Caesarean sections are commonly performed in dogs, cats, horses, sheep, and cattle. Usually it is done as an emergency surgery due to difficulties in the birthing process. Certain dog breeds such as Bulldogs often need to have this surgery because of the size of the puppy's head relative to the width of the bitch's birth canal.
In dogs bloat or gastric dilatation volvulus (GDV) is a common condition where the stomach fills with gas and commonly twists. If the stomach is torsed it requires immediate surgical intervention to prevent necrosis of the stomach wall. After radiographs to confirm the GDV and blood tests to determine the lactate and general health of the dog, surgical intervention is required. The stomach is put back into its normal position, deflated and tacked (gastropexy) to the body wall. Sometimes a splenectomy or partial gastrectomy is also required.
Bite wounds from other animals (and rarely humans) are a common occurrence. Wounds from objects that the animal may step on or run into are also common. Usually these wounds are simple lacerations that can be easily cleaned and sutured, sometimes using a local anesthetic. Bite wounds, however, involve compressive and tensile forces in addition to shearing forces, and can cause separation of the skin from the underlying tissue and avulsion of underlying muscles. Deep puncture wounds are especially prone to infection. Deeper wounds are assessed under anesthesia and explored, lavaged, and debrided. Primary wound closure is used if all remaining tissue is healthy and free of contamination. Small puncture wounds may be left open, bandaged, and allowed to heal without surgery. A third alternative is delayed primary closure, which involves bandaging and reevaluation and surgery in three to five days.
Wounds occurring in the udder and teats of cows are more difficult to repair, due to the difficult access and sensitivity of the organ, and because deep anaesthesia may not be applied to bovines. But some practitioners have acquired a great experience in dealing them.
Foreign body removal
A variety of objects are commonly swallowed by dogs, cats, and cattle. Foreign bodies can cause obstruction of the gastrointestinal tract causing severe vomiting and resulting electrolyte imbalances. The stomach (gastrotomy) or intestine (enterotomy) can be surgically opened to remove the foreign body. Necrotic intestine can be removed (enterectomy) and repaired with intestinal anastomosis. Foreign bodies can also be removed by endoscopy, which although requires general anesthesia does not require surgery and significantly decreases recovery time. The condition in cattle is known as hardware disease.
- Organ replacement in animals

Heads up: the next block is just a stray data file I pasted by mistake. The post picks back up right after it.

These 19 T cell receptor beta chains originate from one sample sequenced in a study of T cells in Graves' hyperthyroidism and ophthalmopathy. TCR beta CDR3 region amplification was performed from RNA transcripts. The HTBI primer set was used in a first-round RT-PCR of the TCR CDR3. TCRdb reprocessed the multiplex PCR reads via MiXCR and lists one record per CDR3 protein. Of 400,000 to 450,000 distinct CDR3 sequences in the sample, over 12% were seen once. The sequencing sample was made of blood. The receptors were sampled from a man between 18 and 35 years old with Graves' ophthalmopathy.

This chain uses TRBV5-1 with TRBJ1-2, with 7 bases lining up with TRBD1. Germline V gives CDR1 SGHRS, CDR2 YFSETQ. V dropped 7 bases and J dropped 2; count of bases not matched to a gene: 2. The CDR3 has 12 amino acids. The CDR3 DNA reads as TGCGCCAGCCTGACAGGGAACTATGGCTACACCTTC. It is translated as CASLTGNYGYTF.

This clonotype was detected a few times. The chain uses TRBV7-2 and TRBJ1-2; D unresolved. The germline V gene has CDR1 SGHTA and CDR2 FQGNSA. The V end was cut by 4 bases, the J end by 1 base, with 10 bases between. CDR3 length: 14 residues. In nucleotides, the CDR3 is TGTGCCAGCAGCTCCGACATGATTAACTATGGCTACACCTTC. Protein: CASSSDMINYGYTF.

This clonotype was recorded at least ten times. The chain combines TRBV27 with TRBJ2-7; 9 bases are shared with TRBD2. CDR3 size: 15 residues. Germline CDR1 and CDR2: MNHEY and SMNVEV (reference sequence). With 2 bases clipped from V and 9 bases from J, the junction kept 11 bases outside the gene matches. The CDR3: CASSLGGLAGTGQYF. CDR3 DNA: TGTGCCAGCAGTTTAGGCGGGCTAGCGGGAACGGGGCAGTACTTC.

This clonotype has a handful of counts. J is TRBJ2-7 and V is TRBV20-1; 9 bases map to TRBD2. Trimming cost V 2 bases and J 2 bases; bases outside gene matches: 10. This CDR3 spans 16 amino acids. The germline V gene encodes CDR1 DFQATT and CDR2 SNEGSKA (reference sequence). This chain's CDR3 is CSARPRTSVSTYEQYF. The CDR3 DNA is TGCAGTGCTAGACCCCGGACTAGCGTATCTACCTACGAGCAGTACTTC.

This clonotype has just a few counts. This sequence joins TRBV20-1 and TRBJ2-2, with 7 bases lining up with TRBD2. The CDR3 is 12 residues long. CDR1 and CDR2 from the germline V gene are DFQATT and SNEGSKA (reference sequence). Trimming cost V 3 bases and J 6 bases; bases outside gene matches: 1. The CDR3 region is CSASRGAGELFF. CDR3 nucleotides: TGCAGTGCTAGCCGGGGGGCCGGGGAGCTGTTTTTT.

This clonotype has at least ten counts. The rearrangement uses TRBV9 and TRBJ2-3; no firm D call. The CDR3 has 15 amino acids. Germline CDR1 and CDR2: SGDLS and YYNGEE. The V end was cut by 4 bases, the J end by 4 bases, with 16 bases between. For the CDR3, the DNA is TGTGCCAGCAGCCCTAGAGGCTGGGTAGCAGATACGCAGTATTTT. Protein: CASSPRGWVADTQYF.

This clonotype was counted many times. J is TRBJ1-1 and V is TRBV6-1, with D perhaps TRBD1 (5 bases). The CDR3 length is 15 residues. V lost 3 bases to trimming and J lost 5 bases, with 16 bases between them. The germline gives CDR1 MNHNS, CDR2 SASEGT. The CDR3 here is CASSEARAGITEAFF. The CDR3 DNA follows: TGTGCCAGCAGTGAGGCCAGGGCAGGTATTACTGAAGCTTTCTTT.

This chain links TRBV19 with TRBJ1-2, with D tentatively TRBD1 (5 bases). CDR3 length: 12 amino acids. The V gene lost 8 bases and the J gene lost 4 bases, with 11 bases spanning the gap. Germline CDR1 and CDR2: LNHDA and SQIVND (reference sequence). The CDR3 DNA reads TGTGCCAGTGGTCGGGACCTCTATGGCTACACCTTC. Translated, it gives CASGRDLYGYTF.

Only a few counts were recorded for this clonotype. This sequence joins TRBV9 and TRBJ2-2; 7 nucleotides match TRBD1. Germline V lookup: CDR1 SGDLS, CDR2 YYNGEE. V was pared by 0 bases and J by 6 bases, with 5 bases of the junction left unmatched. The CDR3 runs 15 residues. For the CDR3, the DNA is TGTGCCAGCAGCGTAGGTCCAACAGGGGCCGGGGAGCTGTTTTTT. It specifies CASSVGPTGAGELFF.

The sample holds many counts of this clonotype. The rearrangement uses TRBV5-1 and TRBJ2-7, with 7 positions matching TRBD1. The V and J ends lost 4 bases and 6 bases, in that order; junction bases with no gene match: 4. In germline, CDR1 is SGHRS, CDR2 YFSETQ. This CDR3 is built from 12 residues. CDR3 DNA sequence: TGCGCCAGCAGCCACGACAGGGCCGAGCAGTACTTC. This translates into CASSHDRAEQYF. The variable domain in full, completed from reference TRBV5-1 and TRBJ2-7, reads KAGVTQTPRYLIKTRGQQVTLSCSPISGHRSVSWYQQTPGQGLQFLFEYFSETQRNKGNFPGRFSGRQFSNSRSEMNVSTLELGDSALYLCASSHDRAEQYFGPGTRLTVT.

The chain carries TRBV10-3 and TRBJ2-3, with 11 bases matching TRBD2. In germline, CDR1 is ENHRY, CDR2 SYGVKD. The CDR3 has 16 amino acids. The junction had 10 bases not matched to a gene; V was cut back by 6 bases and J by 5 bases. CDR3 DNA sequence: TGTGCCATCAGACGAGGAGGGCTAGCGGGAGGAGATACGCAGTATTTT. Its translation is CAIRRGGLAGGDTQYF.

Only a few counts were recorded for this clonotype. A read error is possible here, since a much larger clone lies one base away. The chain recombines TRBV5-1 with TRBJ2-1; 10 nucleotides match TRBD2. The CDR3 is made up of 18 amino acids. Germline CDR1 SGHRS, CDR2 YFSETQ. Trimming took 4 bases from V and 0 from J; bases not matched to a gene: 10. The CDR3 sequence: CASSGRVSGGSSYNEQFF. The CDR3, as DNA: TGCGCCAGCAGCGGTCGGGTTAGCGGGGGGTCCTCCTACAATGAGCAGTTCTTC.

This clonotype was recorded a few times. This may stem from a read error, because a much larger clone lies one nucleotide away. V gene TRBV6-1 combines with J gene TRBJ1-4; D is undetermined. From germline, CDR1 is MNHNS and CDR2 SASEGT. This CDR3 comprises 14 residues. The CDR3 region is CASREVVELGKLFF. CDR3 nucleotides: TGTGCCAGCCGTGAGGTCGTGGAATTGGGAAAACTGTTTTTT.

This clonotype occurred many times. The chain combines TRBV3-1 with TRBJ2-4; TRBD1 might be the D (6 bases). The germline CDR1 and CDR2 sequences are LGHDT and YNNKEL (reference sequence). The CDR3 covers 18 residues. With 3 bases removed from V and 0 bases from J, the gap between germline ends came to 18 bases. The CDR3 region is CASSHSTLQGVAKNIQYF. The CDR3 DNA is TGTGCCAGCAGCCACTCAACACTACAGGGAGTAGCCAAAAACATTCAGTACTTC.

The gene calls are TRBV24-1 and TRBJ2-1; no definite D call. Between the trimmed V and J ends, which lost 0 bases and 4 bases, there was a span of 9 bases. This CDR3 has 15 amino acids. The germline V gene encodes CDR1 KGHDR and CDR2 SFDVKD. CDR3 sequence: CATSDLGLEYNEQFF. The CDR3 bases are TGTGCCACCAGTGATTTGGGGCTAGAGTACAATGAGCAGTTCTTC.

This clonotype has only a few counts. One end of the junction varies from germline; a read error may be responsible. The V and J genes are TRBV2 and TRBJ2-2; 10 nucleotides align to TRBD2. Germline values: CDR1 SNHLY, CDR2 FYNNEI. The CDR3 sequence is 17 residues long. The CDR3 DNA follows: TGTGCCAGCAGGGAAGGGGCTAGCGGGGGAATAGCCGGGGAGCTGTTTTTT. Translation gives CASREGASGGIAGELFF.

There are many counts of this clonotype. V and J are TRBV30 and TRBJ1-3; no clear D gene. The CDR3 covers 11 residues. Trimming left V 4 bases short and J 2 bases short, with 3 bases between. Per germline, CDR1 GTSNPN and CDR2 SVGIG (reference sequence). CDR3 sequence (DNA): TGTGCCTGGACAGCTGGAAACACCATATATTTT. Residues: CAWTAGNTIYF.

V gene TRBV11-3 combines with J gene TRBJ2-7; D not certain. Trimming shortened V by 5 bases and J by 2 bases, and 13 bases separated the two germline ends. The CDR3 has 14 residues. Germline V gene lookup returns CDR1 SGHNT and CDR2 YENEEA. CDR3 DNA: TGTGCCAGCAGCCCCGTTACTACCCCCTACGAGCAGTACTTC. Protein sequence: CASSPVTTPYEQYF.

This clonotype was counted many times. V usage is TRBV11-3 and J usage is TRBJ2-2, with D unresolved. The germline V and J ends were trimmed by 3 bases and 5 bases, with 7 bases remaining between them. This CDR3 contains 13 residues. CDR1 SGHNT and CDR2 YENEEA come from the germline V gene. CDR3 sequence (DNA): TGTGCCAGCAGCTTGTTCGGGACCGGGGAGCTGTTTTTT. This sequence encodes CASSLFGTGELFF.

- Veterinary surgeon
- American College of Veterinary Surgeons
- Indian Veterinary Research Institute (http://en.wikipedia.org/wiki/Indian_Veterinary_Research_Institute) (Hindi: भारतीय पशु अनुशंधान संरशान) or IVRI (http://www.ivri.nic.in/)
- "Veterinary Specialty Organizations". Retrieved 2006-04-06.
- EBVS Website
- ACVS Residency Program
- ECVS Website
- Muir, William W.; Hubbell, John A. E. (1995). Handbook of Veterinary Anesthesia (2nd ed.). Mosby. ISBN 0-8016-7656-8.
- Paddleford, Robert R.; Harvey, Ralph C. (1999). "Alpha2 Agonists and Antagonists". The Veterinary Clinics of North America 29: 737–744.
- Paddleford, Robert R. (1999). Manual of Small Animal Anesthesia (2nd ed.). W.B. Saunders Company. ISBN 0-7216-4060-5.
- Clarke, Cathy W. (1999). "Desflurane and Sevoflurane". The Veterinary Clinics of North America 29: 793–809.
- N. Berger, P.H. Eeg, Veterinary Laser Surgery, Blackwell, ISBN 978-0-8138-0678-5
- http://www.veterinary-laser.com/state-of-art-laser-surgery.php Veterinary laser surgery, URL accessed March 25, 2008
- Woolridge, Anne A.; Seahorn, Thomas L. (1999). "Proper Dental Care Is Vital For Horses". Louisiana State University Equine Veternary Research Program Newsletter. Retrieved 2006-07-29.
- "Feline Odontoclastic Resorptive Lesions". Small Animal Dental Service. Texas A&M University Veterinary Medical Teaching Hospital. Archived from the original on 2006-08-28. Retrieved 2006-07-29.
- Holt, David E.; Griffin, Greg (2000). "Bite Wounds in Dogs and Cats". The Veterinary Clinics of North America 30: 669–678.
- Grunert E. & Luhman F., Chirurgische Versorgung von Euter- und Zitzenwunden, in Buiatrik, 2. Ed. Schaper Verlag, Hannover, 1972
- American College of Veterinary Surgeons
- Australian College of Veterinary Science - Surgical Chapter
- European College of Veterinary Surgery